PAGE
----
Tuesday, December 27, 2011

Cinematically Inclined: “Kimjongilia”

I couldn’t believe what I had heard. Apparently, at the 2010 Winter Olympics in my hometown, everyone in the athletes’ village had a wonderful time socializing, learning one another’s cultures, practicing speaking foreign languages, becoming intimate (hey, this was an enclosed gathering of super-fit and beautiful young people, what did you expect?) and making new friendships. What I heard, however, was that the sole and exclusive exception to this rule was the North Korean team. They were only allowed out of a special confined area of the village to practice, compete and eat. God forbid they should try to sightsee or even speak to another competitor. Apparently this practice was taken to preserve the integrity of the North Korean cultural experience, but I suspected that this was done so that no one could tell the team that their leader was a contemptible human being to the world at large. I thought about this anecdote while watching Kimjongilia, and wondering if those athletes and the population in that country wonder just how insular they really are.

The writer-director of Kimjongilia is N.C. Heikin, a thoughtful, eloquent woman who also runs a blog dedicated to exposing the ills of North Korea. She has been able to secure the confidence of numerous North Korean refugees, freedom fighters and escapees who successfully fled the closed country to share the horrors of daily life and prison camps. If you thought the gulags in Soviet Russia were a thing of the past, you’d be sadly mistaken to find that they are plentiful and active in North Korea, even at this moment. Perhaps most fascinating about the propaganda claiming that no such thing exists is that there are actual recent pictures of these places on Google Maps.

Although this is a film named after the flower created for the now-dead Dear Leader, the film itself doesn’t attempt to explore the cult of personality around him. It already assumes that the viewer is well-aware that his egomania, coupled with unrestrained power, has made him into one of the last supreme-overlord-type megalomaniacs on this earth (I often wondered why he never had a guy’s night out with Robert Mugabe). This is a man whose image has been plastered throughout the country as a symbol of reverence and akin to an non-Christian deity floating freely on earth. There are actual people who sincerely believe Kim doesn’t have normal bodily functions. No wonder thisvideo surfaced on YouTube and was viewed over five million times within the first five days of its being uploaded. Heikin instead focuses on the real-life horrors encountered first-hand by those lucky enough to have escaped and lived to tell the tale.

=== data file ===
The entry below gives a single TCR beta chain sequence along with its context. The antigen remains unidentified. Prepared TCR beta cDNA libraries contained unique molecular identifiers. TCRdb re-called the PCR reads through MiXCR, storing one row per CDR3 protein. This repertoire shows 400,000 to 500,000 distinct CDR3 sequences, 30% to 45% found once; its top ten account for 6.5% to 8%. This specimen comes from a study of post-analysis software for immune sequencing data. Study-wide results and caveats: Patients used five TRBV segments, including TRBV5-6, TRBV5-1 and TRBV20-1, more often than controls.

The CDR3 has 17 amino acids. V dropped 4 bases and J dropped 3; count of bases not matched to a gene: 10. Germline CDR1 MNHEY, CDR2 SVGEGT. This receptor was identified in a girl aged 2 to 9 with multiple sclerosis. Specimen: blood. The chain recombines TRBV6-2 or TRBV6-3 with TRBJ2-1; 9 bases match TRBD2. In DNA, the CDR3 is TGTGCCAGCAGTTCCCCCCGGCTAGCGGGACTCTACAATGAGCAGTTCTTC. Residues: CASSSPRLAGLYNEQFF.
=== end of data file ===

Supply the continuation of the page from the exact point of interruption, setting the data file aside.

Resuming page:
This is a film confirming the startling horrors in that country are under Kim Jong-Il. We find that foreign aid was offered to North Korea in 1994 due to mass starvation, only for Kim to siphon the funds to an unseen super-elite hidden upper class to him, as well as to building their nuclear weapon program. The work camps were not only akin to those of the Stalin era, they had built-in practices of measuring rations, and imprisoning and purging at least three generations of families to every offender who is taken to the prison camp.

Writer-director N.C. Heikin
Each interview subject is compelling and engaging. A world-class pianist was shocked to find out that there were other styles of music in the world outside of North Korea when he was first sent to Russia to study classical piano, and was reported to the authorities for playing a selection by Richard Clayderman and for even listening to anything non-Korean. If even the Soviets allowed their nationals to travel (relatively) unencumbered in the U.S. and listen to Michael Jackson, something’s unquestionably more draconian about your regime. A former singer was cast out of her promising career for sounding “too South Korean” and therefore “capitalist”: just how can someone’s singing voice sound capitalist, I ask you? There are accounts of escapes northward to China, where it is reported that over two million ethnic Koreans live, many of them escapees from the North. Unfortunately, life is not necessarily better outside of the Dear Leader’s reach, as human traffickers preyed on escapees and sold them into sexual and human slavery. Human grimness seems to trail even those who escaped in the form of Kim Jong-Il’s long shadow.

Heikin could have easily made this into a talking-head-style documentary, but maintains visual interest by cruelly but effectively juxtaposing snippets of North Korean fiction films, which somehow always invoke the Dear Leader, with refugee and escapee interviews. She also frames certain scenes with shots of a female dancer dressed like a member of the Workers’ Party who freestyles in the style of Pina Bausch, expressing or reflecting on the inner turmoil that so many of her subjects still suffer today. 

Several of the interviewees remain in shadow and or half-lit in the film, to protect their identities for speaking out. There are still arrests being made in South Korea and China to this day by paid informants sympathetic to North Korea. Heikin’s film runs a slight 73 minutes, but she creates a chilling, isolating effect that you would never glimpse from the spectacular Mass Games demonstrations, footage of which is leaked to the universe at large once in awhile to try and fool the world that North Korea isn’t actually starving its own people to build nuclear weapons. When you watch footage of the Dear Leader’s funeral tomorrow on the Internet, CNN and BBC, don’t forget just who they are mourning and what that mean stood for.

Kimjongilia is now available to view on Netflix.